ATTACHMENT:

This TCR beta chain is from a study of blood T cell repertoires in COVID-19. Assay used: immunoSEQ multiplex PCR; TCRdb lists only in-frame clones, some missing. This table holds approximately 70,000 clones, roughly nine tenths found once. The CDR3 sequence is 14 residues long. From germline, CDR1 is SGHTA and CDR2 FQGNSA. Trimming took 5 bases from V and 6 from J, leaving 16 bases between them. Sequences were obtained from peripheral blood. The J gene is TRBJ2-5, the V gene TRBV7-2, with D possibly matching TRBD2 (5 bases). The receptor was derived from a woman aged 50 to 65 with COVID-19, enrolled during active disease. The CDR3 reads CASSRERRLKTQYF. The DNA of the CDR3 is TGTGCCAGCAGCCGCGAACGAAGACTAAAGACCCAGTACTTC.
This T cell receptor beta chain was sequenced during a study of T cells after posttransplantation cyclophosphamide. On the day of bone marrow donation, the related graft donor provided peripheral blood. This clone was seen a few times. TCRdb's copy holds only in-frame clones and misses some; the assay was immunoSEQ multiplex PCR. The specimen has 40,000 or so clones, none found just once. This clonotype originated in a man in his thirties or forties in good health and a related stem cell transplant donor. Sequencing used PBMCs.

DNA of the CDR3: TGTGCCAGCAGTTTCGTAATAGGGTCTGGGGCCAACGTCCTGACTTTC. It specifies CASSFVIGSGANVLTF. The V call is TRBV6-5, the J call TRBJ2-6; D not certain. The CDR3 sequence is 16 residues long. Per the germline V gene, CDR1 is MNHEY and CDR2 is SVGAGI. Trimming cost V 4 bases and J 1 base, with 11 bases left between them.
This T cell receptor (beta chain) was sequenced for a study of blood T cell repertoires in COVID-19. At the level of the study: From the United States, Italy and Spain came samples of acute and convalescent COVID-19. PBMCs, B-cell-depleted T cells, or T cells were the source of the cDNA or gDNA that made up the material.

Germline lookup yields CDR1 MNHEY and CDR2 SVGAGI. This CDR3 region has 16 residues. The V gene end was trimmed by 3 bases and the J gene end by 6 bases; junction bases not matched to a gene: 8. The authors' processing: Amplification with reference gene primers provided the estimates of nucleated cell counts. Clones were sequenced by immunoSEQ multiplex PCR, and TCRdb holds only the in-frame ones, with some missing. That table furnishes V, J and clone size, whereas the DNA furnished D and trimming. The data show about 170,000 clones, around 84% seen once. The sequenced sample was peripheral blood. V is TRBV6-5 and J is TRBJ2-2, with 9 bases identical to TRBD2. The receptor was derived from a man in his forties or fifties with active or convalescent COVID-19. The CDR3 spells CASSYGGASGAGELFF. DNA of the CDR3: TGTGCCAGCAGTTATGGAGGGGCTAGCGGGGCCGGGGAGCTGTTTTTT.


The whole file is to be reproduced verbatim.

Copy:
This TCR beta chain is from a study of blood T cell repertoires in COVID-19. Assay used: immunoSEQ multiplex PCR; TCRdb lists only in-frame clones, some missing. This table holds approximately 70,000 clones, roughly nine tenths found once. The CDR3 sequence is 14 residues long. From germline, CDR1 is SGHTA and CDR2 FQGNSA. Trimming took 5 bases from V and 6 from J, leaving 16 bases between them. Sequences were obtained from peripheral blood. The J gene is TRBJ2-5, the V gene TRBV7-2, with D possibly matching TRBD2 (5 bases). The receptor was derived from a woman aged 50 to 65 with COVID-19, enrolled during active disease. The CDR3 reads CASSRERRLKTQYF. The DNA of the CDR3 is TGTGCCAGCAGCCGCGAACGAAGACTAAAGACCCAGTACTTC.
This T cell receptor beta chain was sequenced during a study of T cells after posttransplantation cyclophosphamide. On the day of bone marrow donation, the related graft donor provided peripheral blood. This clone was seen a few times. TCRdb's copy holds only in-frame clones and misses some; the assay was immunoSEQ multiplex PCR. The specimen has 40,000 or so clones, none found just once. This clonotype originated in a man in his thirties or forties in good health and a related stem cell transplant donor. Sequencing used PBMCs.

DNA of the CDR3: TGTGCCAGCAGTTTCGTAATAGGGTCTGGGGCCAACGTCCTGACTTTC. It specifies CASSFVIGSGANVLTF. The V call is TRBV6-5, the J call TRBJ2-6; D not certain. The CDR3 sequence is 16 residues long. Per the germline V gene, CDR1 is MNHEY and CDR2 is SVGAGI. Trimming cost V 4 bases and J 1 base, with 11 bases left between them.
This T cell receptor (beta chain) was sequenced for a study of blood T cell repertoires in COVID-19. At the level of the study: From the United States, Italy and Spain came samples of acute and convalescent COVID-19. PBMCs, B-cell-depleted T cells, or T cells were the source of the cDNA or gDNA that made up the material.

Germline lookup yields CDR1 MNHEY and CDR2 SVGAGI. This CDR3 region has 16 residues. The V gene end was trimmed by 3 bases and the J gene end by 6 bases; junction bases not matched to a gene: 8. The authors' processing: Amplification with reference gene primers provided the estimates of nucleated cell counts. Clones were sequenced by immunoSEQ multiplex PCR, and TCRdb holds only the in-frame ones, with some missing. That table furnishes V, J and clone size, whereas the DNA furnished D and trimming. The data show about 170,000 clones, around 84% seen once. The sequenced sample was peripheral blood. V is TRBV6-5 and J is TRBJ2-2, with 9 bases identical to TRBD2. The receptor was derived from a man in his forties or fifties with active or convalescent COVID-19. The CDR3 spells CASSYGGASGAGELFF. DNA of the CDR3: TGTGCCAGCAGTTATGGAGGGGCTAGCGGGGCCGGGGAGCTGTTTTTT.